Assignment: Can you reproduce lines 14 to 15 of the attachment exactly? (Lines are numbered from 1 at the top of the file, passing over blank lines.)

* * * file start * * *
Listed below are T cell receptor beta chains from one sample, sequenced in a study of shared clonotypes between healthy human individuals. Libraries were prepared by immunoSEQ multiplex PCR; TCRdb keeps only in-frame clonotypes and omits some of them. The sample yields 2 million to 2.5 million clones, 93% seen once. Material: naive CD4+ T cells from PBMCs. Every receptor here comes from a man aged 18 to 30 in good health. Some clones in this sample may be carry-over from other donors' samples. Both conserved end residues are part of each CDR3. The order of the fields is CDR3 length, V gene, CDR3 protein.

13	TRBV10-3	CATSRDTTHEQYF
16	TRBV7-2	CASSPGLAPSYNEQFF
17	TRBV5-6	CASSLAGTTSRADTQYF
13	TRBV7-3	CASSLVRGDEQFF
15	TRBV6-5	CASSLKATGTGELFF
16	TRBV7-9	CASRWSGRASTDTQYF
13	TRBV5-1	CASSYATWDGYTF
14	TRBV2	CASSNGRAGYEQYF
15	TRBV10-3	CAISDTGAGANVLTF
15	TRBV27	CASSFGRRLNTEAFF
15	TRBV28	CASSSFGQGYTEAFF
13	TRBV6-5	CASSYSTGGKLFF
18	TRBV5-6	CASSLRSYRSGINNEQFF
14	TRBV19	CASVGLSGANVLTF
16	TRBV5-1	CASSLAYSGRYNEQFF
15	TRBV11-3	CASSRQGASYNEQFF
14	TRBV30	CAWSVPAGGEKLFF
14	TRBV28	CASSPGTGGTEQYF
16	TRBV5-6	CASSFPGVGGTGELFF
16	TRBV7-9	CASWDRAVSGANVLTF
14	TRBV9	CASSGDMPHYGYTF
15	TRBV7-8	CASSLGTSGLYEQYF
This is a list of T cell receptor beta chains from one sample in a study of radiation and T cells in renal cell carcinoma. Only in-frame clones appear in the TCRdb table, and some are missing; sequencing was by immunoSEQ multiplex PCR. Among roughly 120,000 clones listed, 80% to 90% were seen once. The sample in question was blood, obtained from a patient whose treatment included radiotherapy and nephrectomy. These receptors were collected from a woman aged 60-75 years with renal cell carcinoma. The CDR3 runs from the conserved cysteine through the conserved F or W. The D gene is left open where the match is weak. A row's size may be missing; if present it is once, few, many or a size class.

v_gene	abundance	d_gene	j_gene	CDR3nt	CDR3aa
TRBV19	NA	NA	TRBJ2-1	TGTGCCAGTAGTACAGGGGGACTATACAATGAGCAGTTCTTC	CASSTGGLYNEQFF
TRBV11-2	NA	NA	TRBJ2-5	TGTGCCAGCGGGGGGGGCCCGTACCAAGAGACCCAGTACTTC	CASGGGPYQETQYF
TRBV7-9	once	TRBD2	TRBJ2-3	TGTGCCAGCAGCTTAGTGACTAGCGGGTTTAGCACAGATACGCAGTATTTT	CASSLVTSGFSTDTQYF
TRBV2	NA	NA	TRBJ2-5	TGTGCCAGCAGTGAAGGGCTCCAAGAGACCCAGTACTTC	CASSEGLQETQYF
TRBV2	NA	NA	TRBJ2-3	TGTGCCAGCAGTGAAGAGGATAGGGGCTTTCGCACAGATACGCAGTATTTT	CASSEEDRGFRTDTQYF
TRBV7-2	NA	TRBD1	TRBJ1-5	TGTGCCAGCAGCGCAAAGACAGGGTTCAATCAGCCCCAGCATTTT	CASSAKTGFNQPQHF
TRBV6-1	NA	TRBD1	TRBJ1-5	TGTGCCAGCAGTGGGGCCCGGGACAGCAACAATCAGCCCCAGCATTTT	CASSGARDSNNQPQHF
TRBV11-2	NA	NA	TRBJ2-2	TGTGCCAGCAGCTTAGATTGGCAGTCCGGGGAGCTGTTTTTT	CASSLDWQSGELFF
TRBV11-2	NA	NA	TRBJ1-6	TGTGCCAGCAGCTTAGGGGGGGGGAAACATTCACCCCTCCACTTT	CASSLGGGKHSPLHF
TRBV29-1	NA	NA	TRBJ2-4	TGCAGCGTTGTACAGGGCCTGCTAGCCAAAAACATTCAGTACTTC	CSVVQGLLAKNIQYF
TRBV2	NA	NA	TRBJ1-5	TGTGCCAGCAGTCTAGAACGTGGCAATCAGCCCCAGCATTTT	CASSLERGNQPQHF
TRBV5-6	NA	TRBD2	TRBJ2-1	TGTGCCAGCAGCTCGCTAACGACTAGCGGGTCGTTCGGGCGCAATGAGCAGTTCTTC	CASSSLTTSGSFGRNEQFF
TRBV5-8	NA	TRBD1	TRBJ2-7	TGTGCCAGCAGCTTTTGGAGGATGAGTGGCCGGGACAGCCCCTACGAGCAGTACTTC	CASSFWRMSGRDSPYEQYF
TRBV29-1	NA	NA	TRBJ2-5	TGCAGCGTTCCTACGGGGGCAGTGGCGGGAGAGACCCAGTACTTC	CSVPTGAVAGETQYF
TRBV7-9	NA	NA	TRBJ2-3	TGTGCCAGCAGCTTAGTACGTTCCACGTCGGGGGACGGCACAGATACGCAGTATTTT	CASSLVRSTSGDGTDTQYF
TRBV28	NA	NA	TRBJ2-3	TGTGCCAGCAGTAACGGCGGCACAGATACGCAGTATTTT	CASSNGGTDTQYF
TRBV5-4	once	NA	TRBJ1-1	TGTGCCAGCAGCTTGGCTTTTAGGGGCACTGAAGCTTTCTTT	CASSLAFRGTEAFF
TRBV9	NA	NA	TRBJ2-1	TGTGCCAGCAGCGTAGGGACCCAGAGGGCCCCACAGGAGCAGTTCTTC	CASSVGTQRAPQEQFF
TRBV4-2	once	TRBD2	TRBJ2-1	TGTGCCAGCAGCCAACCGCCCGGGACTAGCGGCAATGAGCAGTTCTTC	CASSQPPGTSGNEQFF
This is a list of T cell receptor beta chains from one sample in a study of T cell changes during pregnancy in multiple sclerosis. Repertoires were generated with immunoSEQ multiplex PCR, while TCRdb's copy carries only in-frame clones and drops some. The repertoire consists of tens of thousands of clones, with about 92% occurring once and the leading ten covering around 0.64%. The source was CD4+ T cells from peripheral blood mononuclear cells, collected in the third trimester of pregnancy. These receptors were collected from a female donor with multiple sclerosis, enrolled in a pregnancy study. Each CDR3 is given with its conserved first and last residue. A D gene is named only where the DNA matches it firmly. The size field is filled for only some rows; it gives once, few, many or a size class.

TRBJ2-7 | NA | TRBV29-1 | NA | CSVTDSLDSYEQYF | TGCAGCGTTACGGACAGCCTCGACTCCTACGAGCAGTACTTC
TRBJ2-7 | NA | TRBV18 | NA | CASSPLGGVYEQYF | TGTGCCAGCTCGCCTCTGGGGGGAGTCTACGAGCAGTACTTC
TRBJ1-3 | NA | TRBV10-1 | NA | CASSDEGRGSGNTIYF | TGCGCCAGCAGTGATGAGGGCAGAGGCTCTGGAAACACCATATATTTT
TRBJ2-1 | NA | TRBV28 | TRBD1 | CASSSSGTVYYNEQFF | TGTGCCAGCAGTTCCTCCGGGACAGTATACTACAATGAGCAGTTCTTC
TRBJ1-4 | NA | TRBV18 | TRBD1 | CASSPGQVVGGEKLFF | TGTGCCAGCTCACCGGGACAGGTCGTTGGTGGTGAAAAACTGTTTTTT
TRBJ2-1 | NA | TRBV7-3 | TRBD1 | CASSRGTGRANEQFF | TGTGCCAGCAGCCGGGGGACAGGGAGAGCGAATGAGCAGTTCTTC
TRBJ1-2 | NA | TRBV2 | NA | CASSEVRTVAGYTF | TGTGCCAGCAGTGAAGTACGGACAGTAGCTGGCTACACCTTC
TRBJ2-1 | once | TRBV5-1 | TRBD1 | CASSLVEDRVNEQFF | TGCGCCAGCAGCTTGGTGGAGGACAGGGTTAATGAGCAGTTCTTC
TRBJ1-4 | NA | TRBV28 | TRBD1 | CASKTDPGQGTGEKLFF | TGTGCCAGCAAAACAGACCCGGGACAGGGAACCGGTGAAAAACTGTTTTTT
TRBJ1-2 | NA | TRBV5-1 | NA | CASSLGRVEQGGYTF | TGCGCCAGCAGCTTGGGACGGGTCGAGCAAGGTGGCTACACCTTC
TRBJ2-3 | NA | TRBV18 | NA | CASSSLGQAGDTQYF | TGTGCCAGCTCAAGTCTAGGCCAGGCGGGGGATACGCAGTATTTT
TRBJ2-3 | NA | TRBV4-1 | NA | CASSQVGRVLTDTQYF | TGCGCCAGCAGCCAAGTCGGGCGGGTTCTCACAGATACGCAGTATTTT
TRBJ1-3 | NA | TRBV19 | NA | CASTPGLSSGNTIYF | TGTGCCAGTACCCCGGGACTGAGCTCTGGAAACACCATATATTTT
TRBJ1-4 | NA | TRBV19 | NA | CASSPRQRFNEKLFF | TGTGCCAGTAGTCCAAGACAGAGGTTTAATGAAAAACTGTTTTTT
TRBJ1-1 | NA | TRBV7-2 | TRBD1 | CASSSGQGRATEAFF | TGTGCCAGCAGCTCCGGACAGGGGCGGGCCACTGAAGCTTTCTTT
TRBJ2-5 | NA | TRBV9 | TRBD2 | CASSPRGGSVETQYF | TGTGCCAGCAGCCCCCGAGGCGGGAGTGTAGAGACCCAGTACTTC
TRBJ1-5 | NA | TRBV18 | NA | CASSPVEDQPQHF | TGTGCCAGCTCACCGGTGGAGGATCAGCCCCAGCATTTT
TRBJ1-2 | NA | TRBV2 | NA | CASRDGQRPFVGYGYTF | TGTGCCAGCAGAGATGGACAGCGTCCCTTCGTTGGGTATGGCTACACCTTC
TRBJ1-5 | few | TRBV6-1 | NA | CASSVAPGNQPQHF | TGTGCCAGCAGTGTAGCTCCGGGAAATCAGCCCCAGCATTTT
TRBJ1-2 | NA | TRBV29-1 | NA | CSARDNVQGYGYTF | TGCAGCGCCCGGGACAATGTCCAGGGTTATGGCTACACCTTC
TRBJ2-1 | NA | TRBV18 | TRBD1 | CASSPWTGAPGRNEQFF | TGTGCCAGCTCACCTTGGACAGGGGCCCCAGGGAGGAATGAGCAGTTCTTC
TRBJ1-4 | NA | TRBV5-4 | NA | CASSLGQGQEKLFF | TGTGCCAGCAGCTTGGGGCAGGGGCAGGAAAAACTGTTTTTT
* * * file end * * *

18	TRBV5-6	CASSLRSYRSGINNEQFF
14	TRBV19	CASVGLSGANVLTF